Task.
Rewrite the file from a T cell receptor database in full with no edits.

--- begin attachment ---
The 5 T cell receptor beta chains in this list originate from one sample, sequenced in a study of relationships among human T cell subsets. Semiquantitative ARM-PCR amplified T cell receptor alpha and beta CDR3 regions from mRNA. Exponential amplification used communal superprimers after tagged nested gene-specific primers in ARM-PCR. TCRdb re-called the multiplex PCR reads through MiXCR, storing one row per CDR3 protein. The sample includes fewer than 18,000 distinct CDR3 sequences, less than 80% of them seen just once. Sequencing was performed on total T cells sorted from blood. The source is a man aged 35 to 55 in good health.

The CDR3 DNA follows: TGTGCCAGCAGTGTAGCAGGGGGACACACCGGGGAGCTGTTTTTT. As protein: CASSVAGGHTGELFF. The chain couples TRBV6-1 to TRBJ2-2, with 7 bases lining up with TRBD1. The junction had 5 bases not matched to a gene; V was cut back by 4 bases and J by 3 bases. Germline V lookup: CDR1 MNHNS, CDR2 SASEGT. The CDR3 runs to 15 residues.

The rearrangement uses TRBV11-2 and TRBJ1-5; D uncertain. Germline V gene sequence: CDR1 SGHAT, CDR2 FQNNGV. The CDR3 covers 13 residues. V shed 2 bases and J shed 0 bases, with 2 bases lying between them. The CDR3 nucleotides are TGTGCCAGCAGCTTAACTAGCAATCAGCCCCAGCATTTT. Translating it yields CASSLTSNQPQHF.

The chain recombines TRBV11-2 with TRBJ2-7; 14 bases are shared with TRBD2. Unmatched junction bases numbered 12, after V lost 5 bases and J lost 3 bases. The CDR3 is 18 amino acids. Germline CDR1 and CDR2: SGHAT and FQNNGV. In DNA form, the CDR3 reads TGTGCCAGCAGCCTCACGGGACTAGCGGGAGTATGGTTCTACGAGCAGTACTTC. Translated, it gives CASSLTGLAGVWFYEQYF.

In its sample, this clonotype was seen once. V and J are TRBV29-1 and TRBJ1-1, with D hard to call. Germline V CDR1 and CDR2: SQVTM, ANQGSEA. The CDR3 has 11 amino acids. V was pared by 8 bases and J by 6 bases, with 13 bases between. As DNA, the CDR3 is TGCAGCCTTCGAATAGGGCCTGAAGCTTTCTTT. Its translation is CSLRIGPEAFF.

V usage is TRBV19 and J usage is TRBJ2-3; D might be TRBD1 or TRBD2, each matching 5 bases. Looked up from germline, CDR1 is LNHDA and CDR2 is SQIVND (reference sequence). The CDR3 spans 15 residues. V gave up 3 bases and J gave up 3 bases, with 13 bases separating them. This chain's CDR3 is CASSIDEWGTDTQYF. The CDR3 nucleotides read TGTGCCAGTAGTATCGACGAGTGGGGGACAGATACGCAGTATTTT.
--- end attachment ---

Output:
The 5 T cell receptor beta chains in this list originate from one sample, sequenced in a study of relationships among human T cell subsets. Semiquantitative ARM-PCR amplified T cell receptor alpha and beta CDR3 regions from mRNA. Exponential amplification used communal superprimers after tagged nested gene-specific primers in ARM-PCR. TCRdb re-called the multiplex PCR reads through MiXCR, storing one row per CDR3 protein. The sample includes fewer than 18,000 distinct CDR3 sequences, less than 80% of them seen just once. Sequencing was performed on total T cells sorted from blood. The source is a man aged 35 to 55 in good health.

The CDR3 DNA follows: TGTGCCAGCAGTGTAGCAGGGGGACACACCGGGGAGCTGTTTTTT. As protein: CASSVAGGHTGELFF. The chain couples TRBV6-1 to TRBJ2-2, with 7 bases lining up with TRBD1. The junction had 5 bases not matched to a gene; V was cut back by 4 bases and J by 3 bases. Germline V lookup: CDR1 MNHNS, CDR2 SASEGT. The CDR3 runs to 15 residues.

The rearrangement uses TRBV11-2 and TRBJ1-5; D uncertain. Germline V gene sequence: CDR1 SGHAT, CDR2 FQNNGV. The CDR3 covers 13 residues. V shed 2 bases and J shed 0 bases, with 2 bases lying between them. The CDR3 nucleotides are TGTGCCAGCAGCTTAACTAGCAATCAGCCCCAGCATTTT. Translating it yields CASSLTSNQPQHF.

The chain recombines TRBV11-2 with TRBJ2-7; 14 bases are shared with TRBD2. Unmatched junction bases numbered 12, after V lost 5 bases and J lost 3 bases. The CDR3 is 18 amino acids. Germline CDR1 and CDR2: SGHAT and FQNNGV. In DNA form, the CDR3 reads TGTGCCAGCAGCCTCACGGGACTAGCGGGAGTATGGTTCTACGAGCAGTACTTC. Translated, it gives CASSLTGLAGVWFYEQYF.

In its sample, this clonotype was seen once. V and J are TRBV29-1 and TRBJ1-1, with D hard to call. Germline V CDR1 and CDR2: SQVTM, ANQGSEA. The CDR3 has 11 amino acids. V was pared by 8 bases and J by 6 bases, with 13 bases between. As DNA, the CDR3 is TGCAGCCTTCGAATAGGGCCTGAAGCTTTCTTT. Its translation is CSLRIGPEAFF.

V usage is TRBV19 and J usage is TRBJ2-3; D might be TRBD1 or TRBD2, each matching 5 bases. Looked up from germline, CDR1 is LNHDA and CDR2 is SQIVND (reference sequence). The CDR3 spans 15 residues. V gave up 3 bases and J gave up 3 bases, with 13 bases separating them. This chain's CDR3 is CASSIDEWGTDTQYF. The CDR3 nucleotides read TGTGCCAGTAGTATCGACGAGTGGGGGACAGATACGCAGTATTTT.